What is BCAA?
Branched Chain Amino Acids
The Arabic scientific name is BCAAs, which are leucine, isoleucine, and valine. The name "Branched Chain Amino Acids" is derived from the structure of these compounds. Each one has a branched bump that looks somewhat like a branch, hence the name BCAAs.. The three branched chain amino acids are incredibly basic and actually fall into the category of essential amino acids. Essential amino acids are amino acids that the body cannot manufacture on its own, and therefore adequate amounts must be obtained through dietary sources. In fact, although there are about 20 amino acids that muscles use for growth, branched-chain amino acids make up roughly one-third of the amino acids within muscle tissue. So if muscle growth is your goal, BCAAs are a must.
BCAA performance improvement
Improving performance while training is extremely important no matter what your goals are. If you are an athlete, the improved performance will help you in the sport of your choice during the actual competition. Improved performance is just as important as bodybuilding because improved performance translates to more weight lifted, which ultimately translates to more muscle growth.
These acids have been proven in numerous studies to be a powerful performance enhancer and, as mentioned earlier, are a great source of energy for muscles due to their unique metabolism. This can have a positive effect on performance but not only can BCAAs be used as energy in their own right, but they also promote lipid oxidation in glycogen depleters. This allows individuals to train more vigorously for a longer period without fatigue due to meeting higher energy requirements. This applies to both high intensity training as well as endurance training.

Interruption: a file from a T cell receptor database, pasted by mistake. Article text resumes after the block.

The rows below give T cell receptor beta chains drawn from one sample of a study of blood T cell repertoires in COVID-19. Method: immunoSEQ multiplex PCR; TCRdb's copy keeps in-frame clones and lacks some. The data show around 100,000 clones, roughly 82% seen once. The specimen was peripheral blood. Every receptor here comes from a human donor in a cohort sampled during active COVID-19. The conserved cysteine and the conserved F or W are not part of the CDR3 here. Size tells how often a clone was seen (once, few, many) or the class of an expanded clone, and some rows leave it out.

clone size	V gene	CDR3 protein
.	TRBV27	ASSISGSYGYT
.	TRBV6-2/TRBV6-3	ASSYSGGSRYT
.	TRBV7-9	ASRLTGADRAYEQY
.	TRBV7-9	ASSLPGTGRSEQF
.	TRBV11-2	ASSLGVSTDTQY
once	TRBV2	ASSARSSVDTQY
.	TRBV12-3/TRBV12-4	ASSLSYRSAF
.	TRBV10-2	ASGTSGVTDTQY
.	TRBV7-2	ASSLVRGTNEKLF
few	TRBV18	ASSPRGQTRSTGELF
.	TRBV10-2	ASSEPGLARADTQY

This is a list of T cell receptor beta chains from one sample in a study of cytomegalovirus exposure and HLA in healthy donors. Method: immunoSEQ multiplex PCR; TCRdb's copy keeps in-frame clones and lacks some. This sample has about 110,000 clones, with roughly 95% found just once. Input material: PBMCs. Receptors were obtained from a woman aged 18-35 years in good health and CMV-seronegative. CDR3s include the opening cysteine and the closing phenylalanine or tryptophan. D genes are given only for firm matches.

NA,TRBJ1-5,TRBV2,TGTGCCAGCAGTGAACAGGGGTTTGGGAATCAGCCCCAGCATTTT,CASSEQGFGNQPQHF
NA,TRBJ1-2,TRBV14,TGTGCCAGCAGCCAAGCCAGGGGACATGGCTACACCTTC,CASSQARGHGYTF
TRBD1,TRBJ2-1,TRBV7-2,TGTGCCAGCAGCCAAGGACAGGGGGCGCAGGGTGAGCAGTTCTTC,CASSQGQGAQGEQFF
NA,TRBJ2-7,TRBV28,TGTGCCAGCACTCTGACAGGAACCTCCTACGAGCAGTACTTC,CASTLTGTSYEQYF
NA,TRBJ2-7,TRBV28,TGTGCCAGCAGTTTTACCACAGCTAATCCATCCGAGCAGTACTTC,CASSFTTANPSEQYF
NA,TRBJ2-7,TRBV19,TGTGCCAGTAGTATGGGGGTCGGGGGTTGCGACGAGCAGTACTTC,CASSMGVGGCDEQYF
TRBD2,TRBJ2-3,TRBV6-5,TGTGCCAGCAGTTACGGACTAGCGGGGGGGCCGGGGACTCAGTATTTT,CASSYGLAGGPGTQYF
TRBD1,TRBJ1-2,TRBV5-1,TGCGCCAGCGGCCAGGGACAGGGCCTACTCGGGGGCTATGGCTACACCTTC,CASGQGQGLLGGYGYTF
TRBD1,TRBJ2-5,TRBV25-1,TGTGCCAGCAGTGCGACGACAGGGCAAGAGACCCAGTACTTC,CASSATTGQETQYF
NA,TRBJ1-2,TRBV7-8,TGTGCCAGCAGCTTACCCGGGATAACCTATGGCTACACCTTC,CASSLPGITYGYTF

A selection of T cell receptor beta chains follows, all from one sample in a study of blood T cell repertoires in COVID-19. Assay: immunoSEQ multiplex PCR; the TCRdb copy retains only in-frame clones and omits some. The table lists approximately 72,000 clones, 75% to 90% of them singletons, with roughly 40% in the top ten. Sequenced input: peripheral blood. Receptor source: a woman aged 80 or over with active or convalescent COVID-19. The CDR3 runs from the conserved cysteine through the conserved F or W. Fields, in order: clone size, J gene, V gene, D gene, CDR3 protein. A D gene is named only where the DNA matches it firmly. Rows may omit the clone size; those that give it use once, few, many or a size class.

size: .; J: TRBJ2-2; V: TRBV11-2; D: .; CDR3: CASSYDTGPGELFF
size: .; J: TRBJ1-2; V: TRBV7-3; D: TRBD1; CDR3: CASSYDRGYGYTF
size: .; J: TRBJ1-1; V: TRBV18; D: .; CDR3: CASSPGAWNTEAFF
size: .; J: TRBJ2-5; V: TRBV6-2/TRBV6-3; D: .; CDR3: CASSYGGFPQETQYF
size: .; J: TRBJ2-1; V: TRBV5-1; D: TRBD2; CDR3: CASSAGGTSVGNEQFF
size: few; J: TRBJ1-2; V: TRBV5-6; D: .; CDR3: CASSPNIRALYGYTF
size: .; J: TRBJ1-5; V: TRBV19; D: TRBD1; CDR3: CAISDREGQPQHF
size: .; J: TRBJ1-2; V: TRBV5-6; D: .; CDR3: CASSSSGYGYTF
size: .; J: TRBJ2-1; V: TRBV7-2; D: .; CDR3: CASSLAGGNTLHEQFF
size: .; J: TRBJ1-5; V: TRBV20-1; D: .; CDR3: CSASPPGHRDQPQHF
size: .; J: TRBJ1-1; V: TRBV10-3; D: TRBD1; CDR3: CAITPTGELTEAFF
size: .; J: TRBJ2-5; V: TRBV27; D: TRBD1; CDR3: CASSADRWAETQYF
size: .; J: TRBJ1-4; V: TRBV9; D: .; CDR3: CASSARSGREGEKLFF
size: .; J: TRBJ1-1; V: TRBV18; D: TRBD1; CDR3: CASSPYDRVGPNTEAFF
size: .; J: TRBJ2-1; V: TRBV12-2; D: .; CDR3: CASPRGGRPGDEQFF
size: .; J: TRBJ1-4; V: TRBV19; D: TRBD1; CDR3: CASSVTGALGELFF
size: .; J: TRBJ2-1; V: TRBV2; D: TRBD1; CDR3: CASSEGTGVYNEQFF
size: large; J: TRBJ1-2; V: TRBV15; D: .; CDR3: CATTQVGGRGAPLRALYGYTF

Another way BCAAs can boost performance is through their ability to spare glycogen during training. Glycogen is found as a carbohydrate stored in muscle tissue and the liver, and is the preferred fuel source for muscles doing high-intensity exercise. This makes the availability and maintenance of glycogen vital if you want to continue with hard training for longer periods of time. Studies have shown that by taking these amino acids before and during training, a 25% reduction in glycogen levels can be avoided. Eating them is believed to boost blood levels of alanine, which is converted into glucose in the liver and then returned to working muscles for use as fuel. Providing glycogen will not only allow for longer, more intense training sessions, but will also allow for a faster recovery resulting in a better workout tomorrow.
The BCAA Fat Loss
The effects of eating these amino acids on fat loss is something that has only been explored in recent years. Recent research shows that BCAAs can have a positive effect on fat loss. This does not mean that you can eat pizza at every meal with a side of BCAAs and it will melt the fat. BCAAs appear to maximize fat loss when a person is already on a fat loss diet.
In any fat loss diet, carbohydrates should be reduced somewhat. It appears that this amino acid's ability to spare glycogen and increase insulin sensitivity may play a role in accelerating the results of a fat loss plan.
This amino acid should also be used as a supplement during any fat loss plan due to its muscle-preserving effects. In any calorie-restricted plan, muscle tissue loss is a serious concern that must be addressed. All the positive effects that BCAAs have on muscle growth will also work to protect the muscles during periods of calorie restriction. It is always important to remember that anything that builds muscle will also maintain muscle.
Increase protein conversion
BCAAs (which are the essential amino acids valine, isoleucine, and leucine) stimulate muscle protein conversion, possibly more than natural protein alone. Protein conversion is the metabolic process when your body makes new muscle protein, also known as gains.
Reduce protein breakdownIncreased levels of amino acids also work in your favor by reducing the rate at which protein is broken down. They do this by decreasing the activity of the protein breakdown pathway, and also by many of the complexes involved in protein breakdown. (It reduces the amount of messenger RNA produced by the gene that codes for these components.)
If we reconsider our original equation for muscle mass, it is clear that increasing synthesis and decreasing breakdown would equate to gaining or maintaining muscle.